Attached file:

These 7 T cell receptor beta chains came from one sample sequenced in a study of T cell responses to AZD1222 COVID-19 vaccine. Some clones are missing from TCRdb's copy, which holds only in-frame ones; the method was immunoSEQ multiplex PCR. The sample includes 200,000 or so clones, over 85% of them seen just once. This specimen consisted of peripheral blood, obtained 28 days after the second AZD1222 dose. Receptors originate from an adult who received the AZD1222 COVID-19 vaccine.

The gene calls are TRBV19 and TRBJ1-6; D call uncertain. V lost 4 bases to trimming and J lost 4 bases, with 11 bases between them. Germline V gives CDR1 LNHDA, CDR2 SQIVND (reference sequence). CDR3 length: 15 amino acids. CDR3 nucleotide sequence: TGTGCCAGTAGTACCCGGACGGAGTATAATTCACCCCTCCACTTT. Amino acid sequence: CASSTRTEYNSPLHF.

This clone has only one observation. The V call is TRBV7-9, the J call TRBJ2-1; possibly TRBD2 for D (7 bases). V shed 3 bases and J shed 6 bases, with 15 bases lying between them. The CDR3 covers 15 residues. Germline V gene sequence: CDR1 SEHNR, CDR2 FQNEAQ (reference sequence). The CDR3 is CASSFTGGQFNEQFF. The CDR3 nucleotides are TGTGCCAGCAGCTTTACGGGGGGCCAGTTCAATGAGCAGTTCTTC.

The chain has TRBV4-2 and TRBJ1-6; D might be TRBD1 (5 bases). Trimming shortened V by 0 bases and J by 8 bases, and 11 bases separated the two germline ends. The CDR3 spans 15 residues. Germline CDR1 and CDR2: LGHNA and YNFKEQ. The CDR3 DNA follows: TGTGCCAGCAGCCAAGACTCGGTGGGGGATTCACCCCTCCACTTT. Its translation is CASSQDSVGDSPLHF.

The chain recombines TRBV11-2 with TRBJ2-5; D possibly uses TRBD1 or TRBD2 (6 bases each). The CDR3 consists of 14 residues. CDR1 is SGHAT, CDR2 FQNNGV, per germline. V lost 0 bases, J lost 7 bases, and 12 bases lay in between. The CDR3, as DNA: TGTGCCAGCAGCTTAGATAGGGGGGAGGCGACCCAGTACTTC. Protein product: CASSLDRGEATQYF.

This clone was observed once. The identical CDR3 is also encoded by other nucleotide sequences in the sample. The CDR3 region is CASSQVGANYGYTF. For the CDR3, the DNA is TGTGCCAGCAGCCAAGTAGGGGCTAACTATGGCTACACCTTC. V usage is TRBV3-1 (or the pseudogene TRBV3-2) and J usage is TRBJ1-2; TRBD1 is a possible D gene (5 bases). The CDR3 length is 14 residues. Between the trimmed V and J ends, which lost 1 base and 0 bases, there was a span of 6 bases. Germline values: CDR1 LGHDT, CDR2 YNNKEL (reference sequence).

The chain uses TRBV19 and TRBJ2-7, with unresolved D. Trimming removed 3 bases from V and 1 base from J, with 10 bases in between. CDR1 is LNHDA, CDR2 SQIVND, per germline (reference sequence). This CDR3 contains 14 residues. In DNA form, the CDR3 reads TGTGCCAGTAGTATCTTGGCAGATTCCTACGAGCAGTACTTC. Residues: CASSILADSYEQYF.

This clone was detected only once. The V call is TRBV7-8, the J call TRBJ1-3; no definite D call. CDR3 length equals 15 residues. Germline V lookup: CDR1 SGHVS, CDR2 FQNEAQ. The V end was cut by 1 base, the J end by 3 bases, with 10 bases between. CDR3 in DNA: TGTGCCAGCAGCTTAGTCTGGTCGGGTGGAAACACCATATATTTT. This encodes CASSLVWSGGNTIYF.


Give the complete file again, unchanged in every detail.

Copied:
These 7 T cell receptor beta chains came from one sample sequenced in a study of T cell responses to AZD1222 COVID-19 vaccine. Some clones are missing from TCRdb's copy, which holds only in-frame ones; the method was immunoSEQ multiplex PCR. The sample includes 200,000 or so clones, over 85% of them seen just once. This specimen consisted of peripheral blood, obtained 28 days after the second AZD1222 dose. Receptors originate from an adult who received the AZD1222 COVID-19 vaccine.

The gene calls are TRBV19 and TRBJ1-6; D call uncertain. V lost 4 bases to trimming and J lost 4 bases, with 11 bases between them. Germline V gives CDR1 LNHDA, CDR2 SQIVND (reference sequence). CDR3 length: 15 amino acids. CDR3 nucleotide sequence: TGTGCCAGTAGTACCCGGACGGAGTATAATTCACCCCTCCACTTT. Amino acid sequence: CASSTRTEYNSPLHF.

This clone has only one observation. The V call is TRBV7-9, the J call TRBJ2-1; possibly TRBD2 for D (7 bases). V shed 3 bases and J shed 6 bases, with 15 bases lying between them. The CDR3 covers 15 residues. Germline V gene sequence: CDR1 SEHNR, CDR2 FQNEAQ (reference sequence). The CDR3 is CASSFTGGQFNEQFF. The CDR3 nucleotides are TGTGCCAGCAGCTTTACGGGGGGCCAGTTCAATGAGCAGTTCTTC.

The chain has TRBV4-2 and TRBJ1-6; D might be TRBD1 (5 bases). Trimming shortened V by 0 bases and J by 8 bases, and 11 bases separated the two germline ends. The CDR3 spans 15 residues. Germline CDR1 and CDR2: LGHNA and YNFKEQ. The CDR3 DNA follows: TGTGCCAGCAGCCAAGACTCGGTGGGGGATTCACCCCTCCACTTT. Its translation is CASSQDSVGDSPLHF.

The chain recombines TRBV11-2 with TRBJ2-5; D possibly uses TRBD1 or TRBD2 (6 bases each). The CDR3 consists of 14 residues. CDR1 is SGHAT, CDR2 FQNNGV, per germline. V lost 0 bases, J lost 7 bases, and 12 bases lay in between. The CDR3, as DNA: TGTGCCAGCAGCTTAGATAGGGGGGAGGCGACCCAGTACTTC. Protein product: CASSLDRGEATQYF.

This clone was observed once. The identical CDR3 is also encoded by other nucleotide sequences in the sample. The CDR3 region is CASSQVGANYGYTF. For the CDR3, the DNA is TGTGCCAGCAGCCAAGTAGGGGCTAACTATGGCTACACCTTC. V usage is TRBV3-1 (or the pseudogene TRBV3-2) and J usage is TRBJ1-2; TRBD1 is a possible D gene (5 bases). The CDR3 length is 14 residues. Between the trimmed V and J ends, which lost 1 base and 0 bases, there was a span of 6 bases. Germline values: CDR1 LGHDT, CDR2 YNNKEL (reference sequence).

The chain uses TRBV19 and TRBJ2-7, with unresolved D. Trimming removed 3 bases from V and 1 base from J, with 10 bases in between. CDR1 is LNHDA, CDR2 SQIVND, per germline (reference sequence). This CDR3 contains 14 residues. In DNA form, the CDR3 reads TGTGCCAGTAGTATCTTGGCAGATTCCTACGAGCAGTACTTC. Residues: CASSILADSYEQYF.

This clone was detected only once. The V call is TRBV7-8, the J call TRBJ1-3; no definite D call. CDR3 length equals 15 residues. Germline V lookup: CDR1 SGHVS, CDR2 FQNEAQ. The V end was cut by 1 base, the J end by 3 bases, with 10 bases between. CDR3 in DNA: TGTGCCAGCAGCTTAGTCTGGTCGGGTGGAAACACCATATATTTT. This encodes CASSLVWSGGNTIYF.